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HCR Law Events

16 June 2022

Health and safety really matters

Directors and managers should take notice of the punishment handed out at Leicester Crown Court today (16 June 2022) following trials for corporate manslaughter, gross negligence manslaughter and health and safety offences.  Three prison sentences were handed down, including one for 13 years.

The case concerned the tragic deaths of two employees who died on 22 December 2022.  Nathan Walker, aged 19, had been tasked with cleaning out a tanker containing semi-liquid pig feed.  His co-worker, Gavin Rawson is thought to have been trying to rescue him.  

Both men were pulled from the tanker after a saw was used to cut holes in the side of the tanker.  They drowned, having been overcome either by toxic fumes from the pig-feed or a lack of oxygen causing them to lose consciousness.

The company, Greenfeeds Ltd, and director, Ian Leivers, pleaded guilty to health and safety offences.  

However, Greenfeeds denied corporate manslaughter.  Another director, Gillian Leivers, and manager, Stewart Brown, both denied gross negligence manslaughter and health and safety offences.

It is reported that the trial jury heard evidence that there were no health and safety procedures in place for the process of cleaning the tank.  Staff had previously complained about this being a dangerous activity but their concerns had been ignored.

After a six-week trial, on 7 June 2022, the jury delivered guilty verdicts on all charges except for Stewart Brown who was found guilty of one health and safety offence but not gross negligence manslaughter.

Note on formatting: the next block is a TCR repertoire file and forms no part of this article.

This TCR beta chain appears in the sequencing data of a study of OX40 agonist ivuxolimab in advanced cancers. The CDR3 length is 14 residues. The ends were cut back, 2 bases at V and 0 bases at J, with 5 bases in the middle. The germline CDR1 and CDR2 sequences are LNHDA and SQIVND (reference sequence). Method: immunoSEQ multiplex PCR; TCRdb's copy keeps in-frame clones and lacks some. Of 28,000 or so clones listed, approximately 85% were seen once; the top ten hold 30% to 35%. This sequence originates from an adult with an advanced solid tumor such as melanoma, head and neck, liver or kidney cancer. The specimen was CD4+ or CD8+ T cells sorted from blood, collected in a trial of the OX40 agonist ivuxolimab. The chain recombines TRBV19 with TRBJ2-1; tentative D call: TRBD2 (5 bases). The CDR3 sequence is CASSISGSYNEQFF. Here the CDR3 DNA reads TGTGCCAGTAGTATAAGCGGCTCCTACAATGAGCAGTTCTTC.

After the trial, Detective Constable Kirsty Iqbal said: “[I]nvestigations showed that the system which was used to clean out the tankers at Greenfeeds Ltd was so fundamentally dangerous that fatal consequences were virtually certain. Mr Walker and Mr Rawson had their futures taken away from them simply because the firm did not have the correct safety procedures and equipment in place.”

The sentencing judge fined Greenfeeds Ltd £2m even though it is in liquidation. Gillian Leivers was sentenced to 13 years in prison and disqualified from being a director for 15 years. Ian Leivers received a prison sentence of 20 months and a director’s disqualification order of 10 years.  Stewart Brown was given a suspended prison sentence of 12 months. 

Despite the Corporate Manslaughter and Corporate Homicide Act 2007, gross negligence manslaughter charges have increased in frequency in recent years. Gross negligence manslaughter convictions have a sentencing maximum of life imprisonment with a range of 1-18 years’ custody.  Directors and managers cannot hide behind the incorporation of their business when tragedies happen as the police and the Health and Safety Executive continue to demonstrate that they will pursue all charges.

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About the Author
Ruth Sheret, Legal Director

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